We have two foundational documents that protect access to beaches, the California Constitution (1879) and the California Coastal Act (1972). California has a long and active history of beach access protection and there is extensive community support, both private and public. The issue of Martin's Beach does not revolve around surfing, just because surfers benefit from beach access does not diminish the importance of upholding our Constitutional rights. The new legislation requires Vinod Khosla to be held to the law, just like the rest of us. Khosla and his team have failed to apply for permits, failed to follow court orders, and failed to follow law. The legislation does nothing but give Khosla and his team one year to comply with these laws and work through the permitting process with San Mateo county and the Coastal Commission. Since he was forcibly exposed as the owner earlier this year, Khosla has remained silent on this issue. Although ironically, I suspect he pays his team members to prowl articles, such as this one, to post comments using secrecy and subterfuge to forward his agenda. As I was there only yesterday and personally escorted news crews down to the beach, I can guarantee Martin's remains beautiful and garbage-free, awaiting a visit from you and your family. Don't worry, the Sheriff's Office and District Attorney are refusing to prosecute illegitimate trespassing charges!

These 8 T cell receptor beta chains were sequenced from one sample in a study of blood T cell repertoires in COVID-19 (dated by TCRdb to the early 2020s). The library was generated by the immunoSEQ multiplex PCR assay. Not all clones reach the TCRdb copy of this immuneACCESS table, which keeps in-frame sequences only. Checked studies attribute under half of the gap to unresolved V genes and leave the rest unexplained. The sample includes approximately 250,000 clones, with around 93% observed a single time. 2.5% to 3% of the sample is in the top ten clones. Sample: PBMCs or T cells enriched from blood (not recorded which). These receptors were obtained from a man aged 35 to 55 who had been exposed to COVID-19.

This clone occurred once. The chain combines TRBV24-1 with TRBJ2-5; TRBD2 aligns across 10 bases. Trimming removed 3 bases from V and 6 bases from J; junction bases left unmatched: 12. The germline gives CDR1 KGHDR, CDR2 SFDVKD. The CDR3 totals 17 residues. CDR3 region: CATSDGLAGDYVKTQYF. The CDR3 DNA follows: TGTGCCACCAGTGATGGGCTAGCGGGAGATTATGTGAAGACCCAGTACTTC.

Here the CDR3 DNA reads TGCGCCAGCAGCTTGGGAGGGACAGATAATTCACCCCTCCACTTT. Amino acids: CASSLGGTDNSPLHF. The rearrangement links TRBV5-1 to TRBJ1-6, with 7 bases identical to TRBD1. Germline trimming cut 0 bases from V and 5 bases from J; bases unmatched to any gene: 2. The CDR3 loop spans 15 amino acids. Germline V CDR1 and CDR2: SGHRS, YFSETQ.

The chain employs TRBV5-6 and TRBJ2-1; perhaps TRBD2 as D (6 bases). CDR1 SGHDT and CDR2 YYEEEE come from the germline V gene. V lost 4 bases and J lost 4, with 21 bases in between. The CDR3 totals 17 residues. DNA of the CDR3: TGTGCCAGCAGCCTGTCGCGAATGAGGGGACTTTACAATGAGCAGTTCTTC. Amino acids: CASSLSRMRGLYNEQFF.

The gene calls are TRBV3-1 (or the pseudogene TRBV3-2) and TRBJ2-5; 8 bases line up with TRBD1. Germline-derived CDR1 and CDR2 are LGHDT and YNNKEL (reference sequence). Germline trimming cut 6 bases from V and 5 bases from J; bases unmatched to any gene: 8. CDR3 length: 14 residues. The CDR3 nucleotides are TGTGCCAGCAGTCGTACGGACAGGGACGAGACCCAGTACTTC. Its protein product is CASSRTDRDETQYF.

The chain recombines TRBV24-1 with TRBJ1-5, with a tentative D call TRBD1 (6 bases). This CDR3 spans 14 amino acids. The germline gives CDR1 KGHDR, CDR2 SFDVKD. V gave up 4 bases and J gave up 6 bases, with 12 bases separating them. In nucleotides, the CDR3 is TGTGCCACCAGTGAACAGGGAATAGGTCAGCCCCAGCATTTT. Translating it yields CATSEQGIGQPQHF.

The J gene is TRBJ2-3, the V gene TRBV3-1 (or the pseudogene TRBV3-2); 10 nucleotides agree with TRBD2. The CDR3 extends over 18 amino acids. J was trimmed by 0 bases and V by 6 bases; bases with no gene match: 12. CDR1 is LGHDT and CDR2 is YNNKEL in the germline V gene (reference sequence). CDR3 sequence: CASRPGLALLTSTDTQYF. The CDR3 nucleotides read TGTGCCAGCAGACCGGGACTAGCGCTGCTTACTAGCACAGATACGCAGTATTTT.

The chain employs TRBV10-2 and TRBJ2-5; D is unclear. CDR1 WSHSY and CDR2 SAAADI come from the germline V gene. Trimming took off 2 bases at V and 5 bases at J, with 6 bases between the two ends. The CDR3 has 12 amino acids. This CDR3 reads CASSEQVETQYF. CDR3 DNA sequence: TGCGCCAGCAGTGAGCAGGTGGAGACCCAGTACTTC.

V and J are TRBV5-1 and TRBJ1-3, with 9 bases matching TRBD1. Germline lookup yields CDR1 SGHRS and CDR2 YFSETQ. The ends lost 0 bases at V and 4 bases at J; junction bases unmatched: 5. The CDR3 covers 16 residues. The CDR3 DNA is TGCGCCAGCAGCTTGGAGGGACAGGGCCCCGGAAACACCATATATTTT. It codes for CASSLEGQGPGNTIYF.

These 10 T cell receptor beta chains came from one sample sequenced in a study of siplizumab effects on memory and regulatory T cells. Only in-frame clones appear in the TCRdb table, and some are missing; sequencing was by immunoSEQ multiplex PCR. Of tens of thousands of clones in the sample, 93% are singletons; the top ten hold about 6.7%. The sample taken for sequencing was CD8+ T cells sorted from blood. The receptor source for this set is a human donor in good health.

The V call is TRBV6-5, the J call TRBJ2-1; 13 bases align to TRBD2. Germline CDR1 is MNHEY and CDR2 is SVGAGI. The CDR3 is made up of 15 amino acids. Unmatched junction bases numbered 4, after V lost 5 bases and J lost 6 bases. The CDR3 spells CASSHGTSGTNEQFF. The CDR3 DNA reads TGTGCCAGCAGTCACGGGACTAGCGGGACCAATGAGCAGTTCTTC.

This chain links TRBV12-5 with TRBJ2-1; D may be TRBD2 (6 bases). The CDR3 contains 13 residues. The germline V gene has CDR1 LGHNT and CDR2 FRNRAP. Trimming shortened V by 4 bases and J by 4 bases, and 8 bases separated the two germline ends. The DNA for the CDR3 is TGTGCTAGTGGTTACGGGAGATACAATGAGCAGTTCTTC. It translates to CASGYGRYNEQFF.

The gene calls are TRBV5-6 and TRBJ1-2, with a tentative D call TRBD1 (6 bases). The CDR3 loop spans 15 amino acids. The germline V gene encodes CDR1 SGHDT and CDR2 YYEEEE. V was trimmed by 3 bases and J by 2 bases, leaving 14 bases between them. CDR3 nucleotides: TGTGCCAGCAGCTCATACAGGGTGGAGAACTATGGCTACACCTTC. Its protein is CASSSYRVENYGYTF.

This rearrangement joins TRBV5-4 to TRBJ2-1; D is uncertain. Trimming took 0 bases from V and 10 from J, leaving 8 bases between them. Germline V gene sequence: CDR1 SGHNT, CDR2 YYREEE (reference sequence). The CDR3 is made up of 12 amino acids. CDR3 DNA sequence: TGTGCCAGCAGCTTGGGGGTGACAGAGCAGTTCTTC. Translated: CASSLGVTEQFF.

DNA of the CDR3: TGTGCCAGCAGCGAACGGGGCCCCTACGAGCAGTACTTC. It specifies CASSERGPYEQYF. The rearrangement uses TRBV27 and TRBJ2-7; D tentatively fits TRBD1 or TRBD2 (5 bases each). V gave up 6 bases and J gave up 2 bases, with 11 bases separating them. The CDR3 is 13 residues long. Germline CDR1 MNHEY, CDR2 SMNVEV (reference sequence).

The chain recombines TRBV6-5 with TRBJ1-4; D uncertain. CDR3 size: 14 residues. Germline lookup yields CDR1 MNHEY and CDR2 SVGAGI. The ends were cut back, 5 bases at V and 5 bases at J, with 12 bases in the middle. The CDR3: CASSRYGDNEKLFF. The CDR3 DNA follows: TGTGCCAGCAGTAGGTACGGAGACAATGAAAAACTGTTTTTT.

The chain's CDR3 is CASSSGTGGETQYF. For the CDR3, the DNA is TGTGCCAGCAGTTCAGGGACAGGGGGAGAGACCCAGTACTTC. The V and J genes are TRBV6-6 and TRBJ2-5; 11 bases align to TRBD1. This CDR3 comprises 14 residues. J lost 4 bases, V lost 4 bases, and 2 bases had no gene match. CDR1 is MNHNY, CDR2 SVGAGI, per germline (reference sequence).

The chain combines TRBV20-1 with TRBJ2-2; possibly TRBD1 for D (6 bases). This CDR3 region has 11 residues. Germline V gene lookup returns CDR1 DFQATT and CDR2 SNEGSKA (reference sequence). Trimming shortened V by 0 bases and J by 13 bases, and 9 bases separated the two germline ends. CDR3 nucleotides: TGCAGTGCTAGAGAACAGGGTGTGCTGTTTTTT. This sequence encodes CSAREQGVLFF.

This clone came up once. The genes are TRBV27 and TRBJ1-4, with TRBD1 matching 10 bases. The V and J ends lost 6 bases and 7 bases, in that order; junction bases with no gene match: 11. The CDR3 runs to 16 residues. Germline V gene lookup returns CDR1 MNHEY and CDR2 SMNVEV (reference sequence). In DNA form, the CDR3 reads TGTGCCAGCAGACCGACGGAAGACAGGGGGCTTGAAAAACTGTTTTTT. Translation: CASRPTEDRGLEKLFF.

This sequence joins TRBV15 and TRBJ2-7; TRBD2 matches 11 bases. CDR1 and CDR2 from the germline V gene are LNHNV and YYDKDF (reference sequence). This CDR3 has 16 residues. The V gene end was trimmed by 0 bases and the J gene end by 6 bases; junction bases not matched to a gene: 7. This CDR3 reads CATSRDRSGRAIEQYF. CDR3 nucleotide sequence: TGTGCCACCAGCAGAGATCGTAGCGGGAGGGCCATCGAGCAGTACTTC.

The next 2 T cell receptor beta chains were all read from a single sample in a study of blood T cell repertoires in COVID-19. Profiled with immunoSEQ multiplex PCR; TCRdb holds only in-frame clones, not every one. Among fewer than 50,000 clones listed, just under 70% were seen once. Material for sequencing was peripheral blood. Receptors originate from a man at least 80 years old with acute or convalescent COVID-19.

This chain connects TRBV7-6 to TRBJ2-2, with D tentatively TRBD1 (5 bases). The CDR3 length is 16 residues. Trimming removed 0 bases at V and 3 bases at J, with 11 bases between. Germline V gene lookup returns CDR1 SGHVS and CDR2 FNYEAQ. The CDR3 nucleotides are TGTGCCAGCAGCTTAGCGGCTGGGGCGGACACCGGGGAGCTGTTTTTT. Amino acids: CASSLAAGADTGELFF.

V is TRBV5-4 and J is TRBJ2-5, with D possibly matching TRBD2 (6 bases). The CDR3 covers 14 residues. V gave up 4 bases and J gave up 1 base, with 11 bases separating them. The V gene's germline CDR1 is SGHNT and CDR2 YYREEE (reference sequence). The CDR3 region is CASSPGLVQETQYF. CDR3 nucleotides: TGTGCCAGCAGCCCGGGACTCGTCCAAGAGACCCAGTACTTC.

Senor Gigante February 12, 2014 at 02:32 PM
This is private property. Nobody should have access across anybody's private land. Jerry Hill is a pimp for votes for trying to use 'eminent domain' and govt. confiscation of this man's land.
Brian Ginna February 13, 2014 at 11:52 AM
All this does is ensure that the access issue is tied up for another 4,5, 10 years? The "surfer's" lawsuit is nothing compared to what will come in the courts. Funny how little "surfers" know about prescriptive rights. There is nothing, absolutely NOTHING, in either document which spells out how prescriptive rights will work in this situation. Please go ahead and play Jr. Lawyer and tell us otherwise.
Jonathan Bremer February 13, 2014 at 12:52 PM